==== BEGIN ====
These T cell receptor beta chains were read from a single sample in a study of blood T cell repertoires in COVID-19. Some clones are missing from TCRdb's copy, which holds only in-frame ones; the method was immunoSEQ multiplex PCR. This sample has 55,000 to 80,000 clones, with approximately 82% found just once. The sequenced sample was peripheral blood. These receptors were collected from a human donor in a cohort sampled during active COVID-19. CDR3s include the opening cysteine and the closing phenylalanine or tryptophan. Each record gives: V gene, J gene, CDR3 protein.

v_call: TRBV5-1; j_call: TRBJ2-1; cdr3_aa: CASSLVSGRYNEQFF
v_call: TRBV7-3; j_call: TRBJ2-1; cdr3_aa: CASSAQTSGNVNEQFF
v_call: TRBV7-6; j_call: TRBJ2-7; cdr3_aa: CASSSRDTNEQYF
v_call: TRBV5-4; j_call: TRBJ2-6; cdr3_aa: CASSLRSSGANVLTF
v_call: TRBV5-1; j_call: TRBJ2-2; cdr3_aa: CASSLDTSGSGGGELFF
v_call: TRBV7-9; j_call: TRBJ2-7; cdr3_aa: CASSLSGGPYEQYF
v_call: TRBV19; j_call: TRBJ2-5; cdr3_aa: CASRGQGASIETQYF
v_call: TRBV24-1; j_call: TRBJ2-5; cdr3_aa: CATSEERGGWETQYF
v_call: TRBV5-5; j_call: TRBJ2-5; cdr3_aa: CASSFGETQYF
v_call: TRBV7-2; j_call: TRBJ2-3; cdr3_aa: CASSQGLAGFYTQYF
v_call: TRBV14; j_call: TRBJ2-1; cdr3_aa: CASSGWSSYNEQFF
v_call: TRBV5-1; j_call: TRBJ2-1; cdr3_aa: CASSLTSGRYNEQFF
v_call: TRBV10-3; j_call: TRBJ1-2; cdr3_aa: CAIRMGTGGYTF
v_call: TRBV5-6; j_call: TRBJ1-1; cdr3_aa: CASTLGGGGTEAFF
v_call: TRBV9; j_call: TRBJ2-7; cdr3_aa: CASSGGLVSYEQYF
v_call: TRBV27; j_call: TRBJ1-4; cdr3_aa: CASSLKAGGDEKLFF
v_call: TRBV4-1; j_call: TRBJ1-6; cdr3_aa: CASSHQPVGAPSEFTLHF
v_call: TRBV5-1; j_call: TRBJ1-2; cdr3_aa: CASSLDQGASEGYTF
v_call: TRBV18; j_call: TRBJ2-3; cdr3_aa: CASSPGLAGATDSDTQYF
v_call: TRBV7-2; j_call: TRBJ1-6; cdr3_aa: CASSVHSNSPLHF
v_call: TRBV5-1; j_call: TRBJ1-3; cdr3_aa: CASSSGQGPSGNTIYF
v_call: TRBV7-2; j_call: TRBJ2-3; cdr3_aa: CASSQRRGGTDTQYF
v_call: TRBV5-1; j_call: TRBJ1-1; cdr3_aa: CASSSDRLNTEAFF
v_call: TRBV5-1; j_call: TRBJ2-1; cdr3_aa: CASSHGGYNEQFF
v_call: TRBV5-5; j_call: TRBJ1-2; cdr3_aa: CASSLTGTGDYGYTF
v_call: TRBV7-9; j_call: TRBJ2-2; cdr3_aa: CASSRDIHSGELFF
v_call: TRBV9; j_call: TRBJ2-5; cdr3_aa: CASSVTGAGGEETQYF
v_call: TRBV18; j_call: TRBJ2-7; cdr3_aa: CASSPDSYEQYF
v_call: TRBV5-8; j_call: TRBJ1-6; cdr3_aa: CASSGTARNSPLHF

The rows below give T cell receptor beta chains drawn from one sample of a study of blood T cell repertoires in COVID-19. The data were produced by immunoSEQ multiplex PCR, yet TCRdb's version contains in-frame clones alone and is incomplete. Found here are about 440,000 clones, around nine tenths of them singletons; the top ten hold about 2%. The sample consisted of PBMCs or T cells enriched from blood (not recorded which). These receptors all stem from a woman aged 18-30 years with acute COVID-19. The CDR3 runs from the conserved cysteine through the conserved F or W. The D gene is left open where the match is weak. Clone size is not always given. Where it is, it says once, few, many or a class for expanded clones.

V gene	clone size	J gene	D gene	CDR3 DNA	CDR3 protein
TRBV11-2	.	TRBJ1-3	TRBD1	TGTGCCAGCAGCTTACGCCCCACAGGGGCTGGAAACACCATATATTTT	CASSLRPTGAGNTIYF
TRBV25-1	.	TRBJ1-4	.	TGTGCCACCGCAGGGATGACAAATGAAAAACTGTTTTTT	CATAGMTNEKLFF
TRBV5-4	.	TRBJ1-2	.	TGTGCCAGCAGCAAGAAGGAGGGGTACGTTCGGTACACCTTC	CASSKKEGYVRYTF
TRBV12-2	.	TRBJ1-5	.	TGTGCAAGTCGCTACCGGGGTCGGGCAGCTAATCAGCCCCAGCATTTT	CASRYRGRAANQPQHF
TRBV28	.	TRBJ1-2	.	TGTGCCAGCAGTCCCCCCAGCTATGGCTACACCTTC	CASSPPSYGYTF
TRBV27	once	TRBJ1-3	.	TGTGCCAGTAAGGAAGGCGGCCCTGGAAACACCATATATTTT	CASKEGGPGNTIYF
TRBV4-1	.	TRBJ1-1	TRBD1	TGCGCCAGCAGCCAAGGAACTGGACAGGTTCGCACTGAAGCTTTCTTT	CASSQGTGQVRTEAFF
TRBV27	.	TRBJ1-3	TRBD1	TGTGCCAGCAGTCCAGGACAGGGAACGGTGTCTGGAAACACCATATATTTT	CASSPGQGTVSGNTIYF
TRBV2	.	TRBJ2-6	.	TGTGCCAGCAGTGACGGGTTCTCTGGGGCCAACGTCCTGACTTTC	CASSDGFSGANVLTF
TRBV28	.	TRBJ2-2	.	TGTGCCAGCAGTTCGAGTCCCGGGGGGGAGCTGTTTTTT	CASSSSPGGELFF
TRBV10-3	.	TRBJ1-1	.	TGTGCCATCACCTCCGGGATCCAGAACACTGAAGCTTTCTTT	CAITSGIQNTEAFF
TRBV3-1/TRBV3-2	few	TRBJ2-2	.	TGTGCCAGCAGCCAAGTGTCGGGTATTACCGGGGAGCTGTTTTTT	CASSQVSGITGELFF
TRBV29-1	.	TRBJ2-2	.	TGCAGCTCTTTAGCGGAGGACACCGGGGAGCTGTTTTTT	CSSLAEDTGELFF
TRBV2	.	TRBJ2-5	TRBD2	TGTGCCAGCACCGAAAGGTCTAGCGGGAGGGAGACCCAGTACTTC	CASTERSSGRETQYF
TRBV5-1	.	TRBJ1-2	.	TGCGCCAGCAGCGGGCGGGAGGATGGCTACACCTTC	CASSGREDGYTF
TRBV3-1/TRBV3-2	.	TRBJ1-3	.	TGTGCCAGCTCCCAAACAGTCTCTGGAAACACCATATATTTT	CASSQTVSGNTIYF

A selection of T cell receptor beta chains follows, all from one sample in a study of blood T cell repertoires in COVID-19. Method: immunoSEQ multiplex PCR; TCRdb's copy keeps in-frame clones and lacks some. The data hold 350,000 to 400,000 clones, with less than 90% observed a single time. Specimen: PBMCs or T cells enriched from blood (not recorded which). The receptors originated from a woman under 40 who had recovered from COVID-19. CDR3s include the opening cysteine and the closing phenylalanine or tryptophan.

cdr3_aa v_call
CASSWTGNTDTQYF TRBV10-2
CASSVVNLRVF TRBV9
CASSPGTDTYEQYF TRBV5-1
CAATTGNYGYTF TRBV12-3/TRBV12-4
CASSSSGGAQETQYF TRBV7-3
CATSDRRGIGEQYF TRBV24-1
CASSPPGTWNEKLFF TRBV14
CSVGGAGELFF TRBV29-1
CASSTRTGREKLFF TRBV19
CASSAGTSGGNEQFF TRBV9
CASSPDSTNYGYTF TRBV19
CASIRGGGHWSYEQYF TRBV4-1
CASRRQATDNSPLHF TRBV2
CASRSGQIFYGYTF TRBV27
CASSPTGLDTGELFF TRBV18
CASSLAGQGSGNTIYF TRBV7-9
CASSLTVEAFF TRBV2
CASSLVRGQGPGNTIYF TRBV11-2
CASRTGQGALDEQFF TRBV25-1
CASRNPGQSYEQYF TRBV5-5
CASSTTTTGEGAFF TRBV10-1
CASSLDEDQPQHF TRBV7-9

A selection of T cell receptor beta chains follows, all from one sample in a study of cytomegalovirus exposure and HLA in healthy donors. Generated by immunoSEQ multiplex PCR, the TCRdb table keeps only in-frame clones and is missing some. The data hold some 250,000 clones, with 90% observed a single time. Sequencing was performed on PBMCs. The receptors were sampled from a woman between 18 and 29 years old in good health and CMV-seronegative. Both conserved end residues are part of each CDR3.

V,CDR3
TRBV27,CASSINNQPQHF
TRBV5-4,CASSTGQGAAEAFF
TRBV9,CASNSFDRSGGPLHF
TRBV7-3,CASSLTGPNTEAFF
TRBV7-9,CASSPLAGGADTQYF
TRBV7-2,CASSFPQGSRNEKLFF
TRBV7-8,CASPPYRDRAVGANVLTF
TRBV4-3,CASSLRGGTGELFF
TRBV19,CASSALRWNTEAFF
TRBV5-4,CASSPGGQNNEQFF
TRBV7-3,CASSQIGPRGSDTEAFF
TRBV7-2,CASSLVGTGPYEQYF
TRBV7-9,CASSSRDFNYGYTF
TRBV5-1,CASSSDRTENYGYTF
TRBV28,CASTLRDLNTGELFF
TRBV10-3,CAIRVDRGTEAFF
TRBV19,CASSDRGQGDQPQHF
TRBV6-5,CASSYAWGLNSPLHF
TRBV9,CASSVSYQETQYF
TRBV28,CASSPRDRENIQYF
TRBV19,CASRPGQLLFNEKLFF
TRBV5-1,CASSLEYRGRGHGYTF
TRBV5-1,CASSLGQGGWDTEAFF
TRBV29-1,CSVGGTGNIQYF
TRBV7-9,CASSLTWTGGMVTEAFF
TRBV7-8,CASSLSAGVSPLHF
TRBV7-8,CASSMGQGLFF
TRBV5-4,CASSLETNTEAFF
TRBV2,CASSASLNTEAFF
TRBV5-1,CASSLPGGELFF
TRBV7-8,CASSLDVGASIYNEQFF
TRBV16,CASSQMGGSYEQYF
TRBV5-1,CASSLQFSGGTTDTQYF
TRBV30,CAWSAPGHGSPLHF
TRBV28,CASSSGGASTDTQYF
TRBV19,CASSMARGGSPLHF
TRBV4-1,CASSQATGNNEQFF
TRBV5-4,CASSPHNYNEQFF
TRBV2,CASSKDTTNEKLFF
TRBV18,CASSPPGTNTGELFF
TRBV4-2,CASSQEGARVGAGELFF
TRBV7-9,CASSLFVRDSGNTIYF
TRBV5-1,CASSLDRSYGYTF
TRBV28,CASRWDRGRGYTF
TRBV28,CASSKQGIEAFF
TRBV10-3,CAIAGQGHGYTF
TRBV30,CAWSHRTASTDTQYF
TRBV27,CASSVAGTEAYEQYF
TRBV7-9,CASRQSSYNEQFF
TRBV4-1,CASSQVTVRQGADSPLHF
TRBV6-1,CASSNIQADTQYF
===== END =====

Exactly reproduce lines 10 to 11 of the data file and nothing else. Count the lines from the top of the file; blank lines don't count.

v_call: TRBV5-5; j_call: TRBJ2-5; cdr3_aa: CASSFGETQYF
v_call: TRBV7-2; j_call: TRBJ2-3; cdr3_aa: CASSQGLAGFYTQYF